In regards to Pippen........who was his agent? Sounds like his agent was piss poor to never get him a better deal!!!!!!!!!!
 

nwwarrior09

Well-known member
Bad timing on signing that long-term deal as revenues skyrocketed shortly after in conjunction with having to deal with the Jerrys (Krause and Reinsdorf) running the show.

Pippen still ended up earning very good money after leaving the Bulls, and he ended up making more as a player than Jordan. Roughly 70% of Jordan's NBA earnings where made during his last two years with the Bulls. Relative to his value to the Bulls and to the NBA, Jordan spent nearly his whole career comparatively making peanuts.
 
The memories, I was a huge NBA fan back in the 70s,80s and early 90s. I really don’t pay any attention to it now until playoffs. I will say MJ was and is the GOAT
 

wolves82

Well-known member
The Jordan vs. LeBron GOAT discussion is so tired. And unproveable. Can't we just appreciate that both were/are the best of their generation? I feel lucky to have watched both.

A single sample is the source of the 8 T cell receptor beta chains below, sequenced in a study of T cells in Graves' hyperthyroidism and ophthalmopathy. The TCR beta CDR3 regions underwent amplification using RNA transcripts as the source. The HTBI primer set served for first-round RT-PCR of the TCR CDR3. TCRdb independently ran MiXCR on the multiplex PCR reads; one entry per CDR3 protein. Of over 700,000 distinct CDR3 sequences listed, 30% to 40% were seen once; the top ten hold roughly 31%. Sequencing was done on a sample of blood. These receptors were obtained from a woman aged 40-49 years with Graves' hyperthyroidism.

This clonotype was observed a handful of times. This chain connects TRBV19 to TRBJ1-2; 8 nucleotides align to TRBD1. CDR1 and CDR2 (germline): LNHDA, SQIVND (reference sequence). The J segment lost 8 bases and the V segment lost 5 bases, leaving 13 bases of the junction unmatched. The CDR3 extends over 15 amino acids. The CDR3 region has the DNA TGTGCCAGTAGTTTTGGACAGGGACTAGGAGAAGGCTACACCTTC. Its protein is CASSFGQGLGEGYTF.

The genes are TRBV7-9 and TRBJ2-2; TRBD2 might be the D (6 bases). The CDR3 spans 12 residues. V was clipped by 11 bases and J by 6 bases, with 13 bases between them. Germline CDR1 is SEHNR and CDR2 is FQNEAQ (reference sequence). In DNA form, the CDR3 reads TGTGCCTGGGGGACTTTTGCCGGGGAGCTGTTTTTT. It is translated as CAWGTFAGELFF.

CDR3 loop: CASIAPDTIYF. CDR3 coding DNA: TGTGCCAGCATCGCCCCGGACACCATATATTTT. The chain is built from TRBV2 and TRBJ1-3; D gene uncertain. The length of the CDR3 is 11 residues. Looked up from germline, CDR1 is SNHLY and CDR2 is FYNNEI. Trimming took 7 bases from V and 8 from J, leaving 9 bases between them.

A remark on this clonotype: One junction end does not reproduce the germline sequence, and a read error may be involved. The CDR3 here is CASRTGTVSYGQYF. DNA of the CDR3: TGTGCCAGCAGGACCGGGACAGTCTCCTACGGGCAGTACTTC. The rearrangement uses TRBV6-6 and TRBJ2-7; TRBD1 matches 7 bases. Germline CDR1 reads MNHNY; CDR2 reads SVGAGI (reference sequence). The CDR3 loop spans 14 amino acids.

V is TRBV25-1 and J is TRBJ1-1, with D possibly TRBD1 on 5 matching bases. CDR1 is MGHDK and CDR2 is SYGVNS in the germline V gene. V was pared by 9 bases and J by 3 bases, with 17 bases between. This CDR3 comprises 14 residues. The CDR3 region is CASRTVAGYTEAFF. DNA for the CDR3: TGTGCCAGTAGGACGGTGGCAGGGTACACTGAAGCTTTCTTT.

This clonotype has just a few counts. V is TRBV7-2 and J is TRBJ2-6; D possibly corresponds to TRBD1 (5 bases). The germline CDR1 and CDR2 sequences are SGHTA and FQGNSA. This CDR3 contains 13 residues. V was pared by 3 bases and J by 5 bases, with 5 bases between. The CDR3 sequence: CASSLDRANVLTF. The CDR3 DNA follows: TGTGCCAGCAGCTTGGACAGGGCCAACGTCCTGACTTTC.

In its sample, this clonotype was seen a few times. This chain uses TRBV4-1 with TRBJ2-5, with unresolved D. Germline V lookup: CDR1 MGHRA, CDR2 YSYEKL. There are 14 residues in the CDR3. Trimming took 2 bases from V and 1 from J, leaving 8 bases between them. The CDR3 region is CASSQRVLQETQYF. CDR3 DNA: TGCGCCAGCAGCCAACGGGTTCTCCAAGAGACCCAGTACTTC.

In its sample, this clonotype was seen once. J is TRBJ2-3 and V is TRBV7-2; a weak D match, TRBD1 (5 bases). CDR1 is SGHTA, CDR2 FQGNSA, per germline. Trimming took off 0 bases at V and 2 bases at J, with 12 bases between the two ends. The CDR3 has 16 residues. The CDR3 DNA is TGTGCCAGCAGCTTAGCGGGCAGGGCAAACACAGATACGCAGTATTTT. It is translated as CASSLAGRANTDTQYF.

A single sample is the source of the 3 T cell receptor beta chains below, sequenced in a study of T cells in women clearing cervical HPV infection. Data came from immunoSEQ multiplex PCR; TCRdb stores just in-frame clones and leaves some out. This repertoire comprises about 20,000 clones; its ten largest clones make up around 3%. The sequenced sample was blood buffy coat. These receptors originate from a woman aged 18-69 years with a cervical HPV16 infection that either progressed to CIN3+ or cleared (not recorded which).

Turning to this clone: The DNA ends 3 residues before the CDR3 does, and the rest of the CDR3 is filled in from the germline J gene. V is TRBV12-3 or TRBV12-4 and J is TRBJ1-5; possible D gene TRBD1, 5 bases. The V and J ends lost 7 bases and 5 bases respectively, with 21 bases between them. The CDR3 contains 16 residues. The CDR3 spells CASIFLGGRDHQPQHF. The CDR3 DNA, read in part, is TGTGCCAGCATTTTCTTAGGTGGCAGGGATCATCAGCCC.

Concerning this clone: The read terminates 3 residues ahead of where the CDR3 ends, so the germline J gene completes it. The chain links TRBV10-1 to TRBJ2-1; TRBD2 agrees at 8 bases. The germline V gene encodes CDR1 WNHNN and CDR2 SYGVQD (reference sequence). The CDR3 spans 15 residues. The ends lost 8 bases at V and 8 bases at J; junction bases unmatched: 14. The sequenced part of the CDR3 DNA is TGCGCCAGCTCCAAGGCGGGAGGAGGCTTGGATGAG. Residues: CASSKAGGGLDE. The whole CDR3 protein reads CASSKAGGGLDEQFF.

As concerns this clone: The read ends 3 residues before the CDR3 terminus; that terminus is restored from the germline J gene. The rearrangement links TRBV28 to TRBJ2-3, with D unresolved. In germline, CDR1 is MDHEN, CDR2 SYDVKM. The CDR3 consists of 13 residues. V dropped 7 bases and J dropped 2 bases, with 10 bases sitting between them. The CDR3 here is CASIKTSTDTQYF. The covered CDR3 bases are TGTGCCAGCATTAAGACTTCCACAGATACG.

nwwarrior09

Well-known member
I think in the next pair of episodes it is going to become more evident to some that it is very difficult to compare players from eras that had different rules (or interpretations thereof) and styles of play. The NBA of the Jordan era was a very different game than the NBA of today.
 

mcm.1019

Active member
Such a different era. The style of play...management still ran the show...you could demand effort from your teammates. I enjoyed it alot, and it's fun to watch with my boys (who are ages 18-23).
 

thavoice

Well-known member
I always get a kick out of watching the old stuff (Jordan in college) where there is no 3 point line!
 

Red14

Well-known member